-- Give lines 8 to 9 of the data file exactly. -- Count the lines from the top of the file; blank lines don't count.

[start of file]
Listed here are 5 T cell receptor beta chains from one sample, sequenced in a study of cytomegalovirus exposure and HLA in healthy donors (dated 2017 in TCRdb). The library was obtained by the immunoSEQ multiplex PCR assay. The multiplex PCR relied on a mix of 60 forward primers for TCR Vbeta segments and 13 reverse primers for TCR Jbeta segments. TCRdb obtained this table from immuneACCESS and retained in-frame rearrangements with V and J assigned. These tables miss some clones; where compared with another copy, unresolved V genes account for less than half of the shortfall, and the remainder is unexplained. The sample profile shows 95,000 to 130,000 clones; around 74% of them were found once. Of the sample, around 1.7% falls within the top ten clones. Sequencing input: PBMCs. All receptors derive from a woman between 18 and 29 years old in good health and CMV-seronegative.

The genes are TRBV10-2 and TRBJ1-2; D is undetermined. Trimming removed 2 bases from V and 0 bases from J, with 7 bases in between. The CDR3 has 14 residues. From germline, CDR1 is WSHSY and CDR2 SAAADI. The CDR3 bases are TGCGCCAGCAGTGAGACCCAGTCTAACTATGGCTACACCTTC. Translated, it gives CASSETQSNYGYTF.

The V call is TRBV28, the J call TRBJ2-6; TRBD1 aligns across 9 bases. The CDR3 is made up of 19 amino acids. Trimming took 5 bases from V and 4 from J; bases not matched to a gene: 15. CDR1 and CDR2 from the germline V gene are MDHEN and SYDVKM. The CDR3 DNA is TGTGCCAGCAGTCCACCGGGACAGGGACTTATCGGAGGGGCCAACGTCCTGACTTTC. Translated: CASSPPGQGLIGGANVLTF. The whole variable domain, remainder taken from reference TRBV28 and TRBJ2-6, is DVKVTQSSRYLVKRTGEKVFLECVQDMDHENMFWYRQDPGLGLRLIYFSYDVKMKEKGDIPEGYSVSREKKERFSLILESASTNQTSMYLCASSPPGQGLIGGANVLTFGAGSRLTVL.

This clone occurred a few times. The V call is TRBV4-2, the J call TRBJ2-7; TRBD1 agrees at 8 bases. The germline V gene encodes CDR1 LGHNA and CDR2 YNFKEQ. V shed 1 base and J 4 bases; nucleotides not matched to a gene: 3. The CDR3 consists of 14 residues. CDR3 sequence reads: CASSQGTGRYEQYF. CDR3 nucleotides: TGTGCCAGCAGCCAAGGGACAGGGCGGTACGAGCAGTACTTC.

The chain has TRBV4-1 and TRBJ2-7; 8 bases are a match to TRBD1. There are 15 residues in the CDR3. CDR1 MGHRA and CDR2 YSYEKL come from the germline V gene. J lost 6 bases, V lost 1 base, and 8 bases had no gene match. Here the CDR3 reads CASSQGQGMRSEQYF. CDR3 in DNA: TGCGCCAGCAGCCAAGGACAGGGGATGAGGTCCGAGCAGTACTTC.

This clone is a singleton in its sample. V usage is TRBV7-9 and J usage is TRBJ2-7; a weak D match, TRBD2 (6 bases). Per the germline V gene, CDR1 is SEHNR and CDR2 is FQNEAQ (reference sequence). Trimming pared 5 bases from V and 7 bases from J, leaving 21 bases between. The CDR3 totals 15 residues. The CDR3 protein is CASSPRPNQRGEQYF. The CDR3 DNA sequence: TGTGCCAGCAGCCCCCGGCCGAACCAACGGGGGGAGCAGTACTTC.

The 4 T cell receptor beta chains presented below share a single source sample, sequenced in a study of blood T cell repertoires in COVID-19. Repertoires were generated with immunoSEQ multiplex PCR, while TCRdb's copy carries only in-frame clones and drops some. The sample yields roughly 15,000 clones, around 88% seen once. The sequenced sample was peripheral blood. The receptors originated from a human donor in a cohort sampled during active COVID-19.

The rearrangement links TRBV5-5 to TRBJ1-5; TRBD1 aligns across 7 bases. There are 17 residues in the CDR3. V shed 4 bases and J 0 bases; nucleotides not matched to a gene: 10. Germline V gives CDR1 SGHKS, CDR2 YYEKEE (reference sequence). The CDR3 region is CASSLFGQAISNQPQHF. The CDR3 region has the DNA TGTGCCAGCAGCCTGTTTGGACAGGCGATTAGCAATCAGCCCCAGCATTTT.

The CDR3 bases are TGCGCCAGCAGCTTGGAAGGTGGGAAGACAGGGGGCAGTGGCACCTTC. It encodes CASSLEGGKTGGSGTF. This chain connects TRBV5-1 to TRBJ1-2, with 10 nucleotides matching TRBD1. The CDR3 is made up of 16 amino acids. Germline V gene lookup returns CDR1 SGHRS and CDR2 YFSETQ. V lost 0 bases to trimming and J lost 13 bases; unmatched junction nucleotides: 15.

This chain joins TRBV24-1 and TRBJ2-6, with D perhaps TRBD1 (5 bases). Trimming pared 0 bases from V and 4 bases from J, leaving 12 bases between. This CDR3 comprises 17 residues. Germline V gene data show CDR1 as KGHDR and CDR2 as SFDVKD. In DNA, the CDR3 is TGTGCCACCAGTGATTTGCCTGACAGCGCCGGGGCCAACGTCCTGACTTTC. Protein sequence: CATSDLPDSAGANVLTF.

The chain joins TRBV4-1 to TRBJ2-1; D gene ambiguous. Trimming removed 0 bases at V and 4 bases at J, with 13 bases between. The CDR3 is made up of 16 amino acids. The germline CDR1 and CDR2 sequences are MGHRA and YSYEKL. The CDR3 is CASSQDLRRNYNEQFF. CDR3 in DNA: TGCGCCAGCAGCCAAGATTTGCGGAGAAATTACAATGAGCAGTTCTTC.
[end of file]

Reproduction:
The rearrangement links TRBV5-5 to TRBJ1-5; TRBD1 aligns across 7 bases. There are 17 residues in the CDR3. V shed 4 bases and J 0 bases; nucleotides not matched to a gene: 10. Germline V gives CDR1 SGHKS, CDR2 YYEKEE (reference sequence). The CDR3 region is CASSLFGQAISNQPQHF. The CDR3 region has the DNA TGTGCCAGCAGCCTGTTTGGACAGGCGATTAGCAATCAGCCCCAGCATTTT.

The CDR3 bases are TGCGCCAGCAGCTTGGAAGGTGGGAAGACAGGGGGCAGTGGCACCTTC. It encodes CASSLEGGKTGGSGTF. This chain connects TRBV5-1 to TRBJ1-2, with 10 nucleotides matching TRBD1. The CDR3 is made up of 16 amino acids. Germline V gene lookup returns CDR1 SGHRS and CDR2 YFSETQ. V lost 0 bases to trimming and J lost 13 bases; unmatched junction nucleotides: 15.